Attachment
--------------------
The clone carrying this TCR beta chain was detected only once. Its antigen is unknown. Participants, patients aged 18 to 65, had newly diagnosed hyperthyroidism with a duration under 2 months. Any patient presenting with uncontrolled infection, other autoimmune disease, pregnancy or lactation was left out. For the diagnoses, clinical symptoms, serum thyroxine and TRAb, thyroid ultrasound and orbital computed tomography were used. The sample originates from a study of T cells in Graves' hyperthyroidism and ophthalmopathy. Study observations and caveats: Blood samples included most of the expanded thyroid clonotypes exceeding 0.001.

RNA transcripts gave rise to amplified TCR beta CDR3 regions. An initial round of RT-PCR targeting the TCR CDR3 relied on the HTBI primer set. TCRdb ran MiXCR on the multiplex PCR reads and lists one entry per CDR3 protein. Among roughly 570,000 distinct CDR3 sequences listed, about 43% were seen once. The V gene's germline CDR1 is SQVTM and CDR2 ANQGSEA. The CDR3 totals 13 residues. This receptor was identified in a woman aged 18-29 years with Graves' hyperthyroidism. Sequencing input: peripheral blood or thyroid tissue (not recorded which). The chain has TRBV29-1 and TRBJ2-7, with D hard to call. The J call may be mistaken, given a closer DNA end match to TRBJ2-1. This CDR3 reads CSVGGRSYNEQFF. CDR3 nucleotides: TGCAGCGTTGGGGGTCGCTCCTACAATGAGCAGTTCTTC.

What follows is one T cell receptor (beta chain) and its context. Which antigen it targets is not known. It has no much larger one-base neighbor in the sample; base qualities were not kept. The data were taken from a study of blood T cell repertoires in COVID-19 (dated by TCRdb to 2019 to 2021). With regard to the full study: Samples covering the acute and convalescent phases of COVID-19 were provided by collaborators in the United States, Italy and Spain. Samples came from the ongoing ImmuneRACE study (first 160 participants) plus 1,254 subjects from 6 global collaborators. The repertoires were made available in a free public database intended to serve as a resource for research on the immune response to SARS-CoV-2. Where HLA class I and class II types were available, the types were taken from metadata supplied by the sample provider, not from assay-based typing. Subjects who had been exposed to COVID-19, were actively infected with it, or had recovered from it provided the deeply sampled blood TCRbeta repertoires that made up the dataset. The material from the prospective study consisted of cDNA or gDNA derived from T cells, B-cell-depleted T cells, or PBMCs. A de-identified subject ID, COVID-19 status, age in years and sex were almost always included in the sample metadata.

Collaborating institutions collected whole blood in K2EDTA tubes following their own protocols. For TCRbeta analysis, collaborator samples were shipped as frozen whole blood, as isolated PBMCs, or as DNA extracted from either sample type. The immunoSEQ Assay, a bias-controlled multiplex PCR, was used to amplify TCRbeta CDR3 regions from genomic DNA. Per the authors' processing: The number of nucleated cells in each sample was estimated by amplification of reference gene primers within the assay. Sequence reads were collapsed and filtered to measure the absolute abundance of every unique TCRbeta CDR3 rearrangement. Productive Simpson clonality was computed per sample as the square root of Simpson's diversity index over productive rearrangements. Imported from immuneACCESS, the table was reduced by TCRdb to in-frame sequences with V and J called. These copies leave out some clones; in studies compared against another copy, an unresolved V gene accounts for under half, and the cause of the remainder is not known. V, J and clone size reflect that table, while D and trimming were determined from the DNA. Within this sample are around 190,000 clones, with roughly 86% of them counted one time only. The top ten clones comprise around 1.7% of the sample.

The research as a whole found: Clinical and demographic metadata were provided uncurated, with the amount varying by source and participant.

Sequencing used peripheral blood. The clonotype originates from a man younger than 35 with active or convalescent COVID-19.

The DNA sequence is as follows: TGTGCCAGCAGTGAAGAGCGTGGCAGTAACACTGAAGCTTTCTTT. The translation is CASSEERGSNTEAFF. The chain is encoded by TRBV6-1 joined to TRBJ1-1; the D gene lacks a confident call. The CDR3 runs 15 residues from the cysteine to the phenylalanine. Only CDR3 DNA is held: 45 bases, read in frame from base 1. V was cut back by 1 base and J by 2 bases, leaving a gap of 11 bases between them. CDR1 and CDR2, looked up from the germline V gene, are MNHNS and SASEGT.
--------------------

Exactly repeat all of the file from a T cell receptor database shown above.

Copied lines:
The clone carrying this TCR beta chain was detected only once. Its antigen is unknown. Participants, patients aged 18 to 65, had newly diagnosed hyperthyroidism with a duration under 2 months. Any patient presenting with uncontrolled infection, other autoimmune disease, pregnancy or lactation was left out. For the diagnoses, clinical symptoms, serum thyroxine and TRAb, thyroid ultrasound and orbital computed tomography were used. The sample originates from a study of T cells in Graves' hyperthyroidism and ophthalmopathy. Study observations and caveats: Blood samples included most of the expanded thyroid clonotypes exceeding 0.001.

RNA transcripts gave rise to amplified TCR beta CDR3 regions. An initial round of RT-PCR targeting the TCR CDR3 relied on the HTBI primer set. TCRdb ran MiXCR on the multiplex PCR reads and lists one entry per CDR3 protein. Among roughly 570,000 distinct CDR3 sequences listed, about 43% were seen once. The V gene's germline CDR1 is SQVTM and CDR2 ANQGSEA. The CDR3 totals 13 residues. This receptor was identified in a woman aged 18-29 years with Graves' hyperthyroidism. Sequencing input: peripheral blood or thyroid tissue (not recorded which). The chain has TRBV29-1 and TRBJ2-7, with D hard to call. The J call may be mistaken, given a closer DNA end match to TRBJ2-1. This CDR3 reads CSVGGRSYNEQFF. CDR3 nucleotides: TGCAGCGTTGGGGGTCGCTCCTACAATGAGCAGTTCTTC.

What follows is one T cell receptor (beta chain) and its context. Which antigen it targets is not known. It has no much larger one-base neighbor in the sample; base qualities were not kept. The data were taken from a study of blood T cell repertoires in COVID-19 (dated by TCRdb to 2019 to 2021). With regard to the full study: Samples covering the acute and convalescent phases of COVID-19 were provided by collaborators in the United States, Italy and Spain. Samples came from the ongoing ImmuneRACE study (first 160 participants) plus 1,254 subjects from 6 global collaborators. The repertoires were made available in a free public database intended to serve as a resource for research on the immune response to SARS-CoV-2. Where HLA class I and class II types were available, the types were taken from metadata supplied by the sample provider, not from assay-based typing. Subjects who had been exposed to COVID-19, were actively infected with it, or had recovered from it provided the deeply sampled blood TCRbeta repertoires that made up the dataset. The material from the prospective study consisted of cDNA or gDNA derived from T cells, B-cell-depleted T cells, or PBMCs. A de-identified subject ID, COVID-19 status, age in years and sex were almost always included in the sample metadata.

Collaborating institutions collected whole blood in K2EDTA tubes following their own protocols. For TCRbeta analysis, collaborator samples were shipped as frozen whole blood, as isolated PBMCs, or as DNA extracted from either sample type. The immunoSEQ Assay, a bias-controlled multiplex PCR, was used to amplify TCRbeta CDR3 regions from genomic DNA. Per the authors' processing: The number of nucleated cells in each sample was estimated by amplification of reference gene primers within the assay. Sequence reads were collapsed and filtered to measure the absolute abundance of every unique TCRbeta CDR3 rearrangement. Productive Simpson clonality was computed per sample as the square root of Simpson's diversity index over productive rearrangements. Imported from immuneACCESS, the table was reduced by TCRdb to in-frame sequences with V and J called. These copies leave out some clones; in studies compared against another copy, an unresolved V gene accounts for under half, and the cause of the remainder is not known. V, J and clone size reflect that table, while D and trimming were determined from the DNA. Within this sample are around 190,000 clones, with roughly 86% of them counted one time only. The top ten clones comprise around 1.7% of the sample.

The research as a whole found: Clinical and demographic metadata were provided uncurated, with the amount varying by source and participant.

Sequencing used peripheral blood. The clonotype originates from a man younger than 35 with active or convalescent COVID-19.

The DNA sequence is as follows: TGTGCCAGCAGTGAAGAGCGTGGCAGTAACACTGAAGCTTTCTTT. The translation is CASSEERGSNTEAFF. The chain is encoded by TRBV6-1 joined to TRBJ1-1; the D gene lacks a confident call. The CDR3 runs 15 residues from the cysteine to the phenylalanine. Only CDR3 DNA is held: 45 bases, read in frame from base 1. V was cut back by 1 base and J by 2 bases, leaving a gap of 11 bases between them. CDR1 and CDR2, looked up from the germline V gene, are MNHNS and SASEGT.